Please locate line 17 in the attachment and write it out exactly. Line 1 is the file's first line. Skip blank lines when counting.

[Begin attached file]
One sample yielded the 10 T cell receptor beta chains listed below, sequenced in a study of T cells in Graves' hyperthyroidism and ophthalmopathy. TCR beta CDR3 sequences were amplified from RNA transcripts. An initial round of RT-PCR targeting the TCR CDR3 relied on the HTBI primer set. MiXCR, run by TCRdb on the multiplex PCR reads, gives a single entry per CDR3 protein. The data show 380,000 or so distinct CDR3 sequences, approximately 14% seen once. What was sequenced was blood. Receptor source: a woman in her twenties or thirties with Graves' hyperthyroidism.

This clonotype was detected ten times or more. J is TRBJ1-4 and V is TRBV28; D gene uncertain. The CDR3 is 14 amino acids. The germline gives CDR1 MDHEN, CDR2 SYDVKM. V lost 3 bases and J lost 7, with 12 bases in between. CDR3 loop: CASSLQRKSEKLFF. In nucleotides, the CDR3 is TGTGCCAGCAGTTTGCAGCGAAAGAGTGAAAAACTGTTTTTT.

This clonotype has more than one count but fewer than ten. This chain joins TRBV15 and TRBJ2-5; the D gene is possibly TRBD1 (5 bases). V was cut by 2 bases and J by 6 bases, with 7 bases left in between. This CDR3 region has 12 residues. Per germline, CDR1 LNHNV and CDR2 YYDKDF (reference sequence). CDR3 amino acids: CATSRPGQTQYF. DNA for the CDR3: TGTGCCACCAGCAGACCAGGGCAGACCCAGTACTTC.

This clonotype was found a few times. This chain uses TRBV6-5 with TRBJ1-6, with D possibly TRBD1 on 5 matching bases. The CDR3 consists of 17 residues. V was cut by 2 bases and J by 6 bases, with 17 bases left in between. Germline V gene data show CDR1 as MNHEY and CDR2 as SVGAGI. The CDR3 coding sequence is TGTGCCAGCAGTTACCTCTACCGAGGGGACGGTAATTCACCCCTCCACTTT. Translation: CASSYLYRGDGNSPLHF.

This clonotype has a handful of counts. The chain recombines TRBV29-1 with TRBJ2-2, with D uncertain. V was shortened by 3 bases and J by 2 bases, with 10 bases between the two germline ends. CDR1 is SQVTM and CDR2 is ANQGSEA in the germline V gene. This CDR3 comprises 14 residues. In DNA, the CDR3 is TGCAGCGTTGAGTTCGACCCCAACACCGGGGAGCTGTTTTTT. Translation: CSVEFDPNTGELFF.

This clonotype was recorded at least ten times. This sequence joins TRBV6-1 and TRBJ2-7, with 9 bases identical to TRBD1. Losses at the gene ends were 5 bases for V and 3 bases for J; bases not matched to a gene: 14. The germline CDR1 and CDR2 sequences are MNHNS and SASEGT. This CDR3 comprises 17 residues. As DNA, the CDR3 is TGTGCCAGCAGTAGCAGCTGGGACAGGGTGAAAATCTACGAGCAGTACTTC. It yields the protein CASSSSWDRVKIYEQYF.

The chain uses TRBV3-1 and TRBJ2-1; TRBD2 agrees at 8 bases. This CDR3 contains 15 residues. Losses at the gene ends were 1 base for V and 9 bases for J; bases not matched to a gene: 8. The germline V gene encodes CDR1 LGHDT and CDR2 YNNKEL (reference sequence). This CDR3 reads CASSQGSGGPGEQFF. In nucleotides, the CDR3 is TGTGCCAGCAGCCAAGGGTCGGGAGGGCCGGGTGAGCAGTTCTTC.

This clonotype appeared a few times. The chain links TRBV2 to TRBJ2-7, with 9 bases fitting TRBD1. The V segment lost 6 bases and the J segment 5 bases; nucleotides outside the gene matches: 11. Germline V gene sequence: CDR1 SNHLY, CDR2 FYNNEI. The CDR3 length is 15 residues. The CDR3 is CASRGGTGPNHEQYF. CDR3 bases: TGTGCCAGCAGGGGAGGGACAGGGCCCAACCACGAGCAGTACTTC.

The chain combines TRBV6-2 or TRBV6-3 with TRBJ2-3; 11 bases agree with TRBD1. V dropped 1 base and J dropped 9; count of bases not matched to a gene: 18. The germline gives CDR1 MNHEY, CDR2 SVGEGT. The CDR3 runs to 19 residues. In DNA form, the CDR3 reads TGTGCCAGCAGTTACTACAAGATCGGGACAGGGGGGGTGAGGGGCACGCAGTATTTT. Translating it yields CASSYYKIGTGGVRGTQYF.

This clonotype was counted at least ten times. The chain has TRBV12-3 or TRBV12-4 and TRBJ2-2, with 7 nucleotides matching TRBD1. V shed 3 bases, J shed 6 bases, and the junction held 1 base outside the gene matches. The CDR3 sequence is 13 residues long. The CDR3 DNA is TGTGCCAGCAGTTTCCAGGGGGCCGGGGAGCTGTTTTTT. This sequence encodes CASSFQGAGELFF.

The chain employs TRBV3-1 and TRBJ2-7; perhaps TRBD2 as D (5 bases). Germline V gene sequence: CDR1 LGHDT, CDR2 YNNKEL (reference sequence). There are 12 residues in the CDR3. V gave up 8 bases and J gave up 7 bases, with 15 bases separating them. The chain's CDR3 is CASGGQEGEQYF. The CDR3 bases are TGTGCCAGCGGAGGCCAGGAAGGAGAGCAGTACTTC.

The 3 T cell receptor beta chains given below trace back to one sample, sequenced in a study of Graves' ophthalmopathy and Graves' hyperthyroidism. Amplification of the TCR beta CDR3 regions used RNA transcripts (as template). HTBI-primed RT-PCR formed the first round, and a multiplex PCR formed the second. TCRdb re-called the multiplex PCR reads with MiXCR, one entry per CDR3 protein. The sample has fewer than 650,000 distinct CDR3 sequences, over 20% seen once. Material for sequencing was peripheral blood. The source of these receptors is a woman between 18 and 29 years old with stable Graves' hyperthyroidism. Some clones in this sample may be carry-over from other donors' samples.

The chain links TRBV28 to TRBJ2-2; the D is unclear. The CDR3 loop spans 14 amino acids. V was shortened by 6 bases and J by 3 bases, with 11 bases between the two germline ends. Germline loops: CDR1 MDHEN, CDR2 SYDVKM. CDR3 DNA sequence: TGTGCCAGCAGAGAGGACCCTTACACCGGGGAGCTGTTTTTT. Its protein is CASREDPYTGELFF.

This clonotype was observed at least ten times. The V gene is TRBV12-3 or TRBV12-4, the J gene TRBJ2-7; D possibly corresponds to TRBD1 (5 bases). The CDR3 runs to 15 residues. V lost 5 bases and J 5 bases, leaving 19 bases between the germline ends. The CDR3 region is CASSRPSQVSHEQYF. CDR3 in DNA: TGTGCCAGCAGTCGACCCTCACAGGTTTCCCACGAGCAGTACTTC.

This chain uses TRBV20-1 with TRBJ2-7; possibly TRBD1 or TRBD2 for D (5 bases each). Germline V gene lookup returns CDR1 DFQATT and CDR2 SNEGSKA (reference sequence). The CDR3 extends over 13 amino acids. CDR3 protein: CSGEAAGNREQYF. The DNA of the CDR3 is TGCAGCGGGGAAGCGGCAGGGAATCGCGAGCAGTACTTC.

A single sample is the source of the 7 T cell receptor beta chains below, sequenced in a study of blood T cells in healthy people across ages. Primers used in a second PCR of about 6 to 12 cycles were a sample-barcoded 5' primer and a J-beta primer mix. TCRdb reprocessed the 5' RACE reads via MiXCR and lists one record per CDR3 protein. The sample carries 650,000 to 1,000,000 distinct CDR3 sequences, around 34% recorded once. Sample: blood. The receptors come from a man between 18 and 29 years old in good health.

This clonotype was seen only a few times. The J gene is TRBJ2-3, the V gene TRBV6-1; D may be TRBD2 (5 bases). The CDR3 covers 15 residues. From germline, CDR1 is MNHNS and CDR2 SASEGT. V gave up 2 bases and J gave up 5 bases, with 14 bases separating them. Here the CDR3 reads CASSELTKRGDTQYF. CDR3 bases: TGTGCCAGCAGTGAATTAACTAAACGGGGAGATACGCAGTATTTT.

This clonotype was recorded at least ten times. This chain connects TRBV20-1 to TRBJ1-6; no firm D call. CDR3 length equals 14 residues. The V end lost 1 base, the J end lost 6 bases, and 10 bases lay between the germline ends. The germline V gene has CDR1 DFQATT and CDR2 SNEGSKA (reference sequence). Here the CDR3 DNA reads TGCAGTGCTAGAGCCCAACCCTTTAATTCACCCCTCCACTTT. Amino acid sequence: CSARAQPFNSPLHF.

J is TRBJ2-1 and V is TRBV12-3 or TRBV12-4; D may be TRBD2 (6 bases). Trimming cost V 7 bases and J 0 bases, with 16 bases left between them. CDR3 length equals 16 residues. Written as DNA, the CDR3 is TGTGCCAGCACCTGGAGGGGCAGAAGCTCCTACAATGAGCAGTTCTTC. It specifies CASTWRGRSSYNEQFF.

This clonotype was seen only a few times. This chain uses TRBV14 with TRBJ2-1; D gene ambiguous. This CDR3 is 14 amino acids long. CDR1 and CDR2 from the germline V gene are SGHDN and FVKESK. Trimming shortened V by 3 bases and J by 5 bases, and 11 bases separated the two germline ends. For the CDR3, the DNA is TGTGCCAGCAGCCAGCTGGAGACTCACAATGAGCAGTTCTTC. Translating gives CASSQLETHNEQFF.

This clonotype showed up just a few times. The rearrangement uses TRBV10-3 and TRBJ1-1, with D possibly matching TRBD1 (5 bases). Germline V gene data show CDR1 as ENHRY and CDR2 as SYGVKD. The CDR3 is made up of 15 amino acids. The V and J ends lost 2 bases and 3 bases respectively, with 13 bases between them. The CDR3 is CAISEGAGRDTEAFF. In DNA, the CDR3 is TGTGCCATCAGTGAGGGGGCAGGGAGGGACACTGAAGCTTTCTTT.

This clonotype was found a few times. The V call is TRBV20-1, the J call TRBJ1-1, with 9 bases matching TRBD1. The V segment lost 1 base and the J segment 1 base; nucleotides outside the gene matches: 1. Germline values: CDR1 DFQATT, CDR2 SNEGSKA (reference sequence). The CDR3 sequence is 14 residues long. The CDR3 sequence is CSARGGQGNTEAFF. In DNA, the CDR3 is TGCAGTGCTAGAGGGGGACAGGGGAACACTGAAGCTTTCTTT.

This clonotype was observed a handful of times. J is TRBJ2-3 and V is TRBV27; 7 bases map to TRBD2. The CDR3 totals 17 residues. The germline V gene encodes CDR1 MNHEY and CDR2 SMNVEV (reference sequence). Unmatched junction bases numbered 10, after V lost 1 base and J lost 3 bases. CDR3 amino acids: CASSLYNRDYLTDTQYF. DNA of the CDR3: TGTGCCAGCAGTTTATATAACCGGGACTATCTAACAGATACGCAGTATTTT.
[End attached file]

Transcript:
This clonotype was seen only a few times. The J gene is TRBJ2-3, the V gene TRBV6-1; D may be TRBD2 (5 bases). The CDR3 covers 15 residues. From germline, CDR1 is MNHNS and CDR2 SASEGT. V gave up 2 bases and J gave up 5 bases, with 14 bases separating them. Here the CDR3 reads CASSELTKRGDTQYF. CDR3 bases: TGTGCCAGCAGTGAATTAACTAAACGGGGAGATACGCAGTATTTT.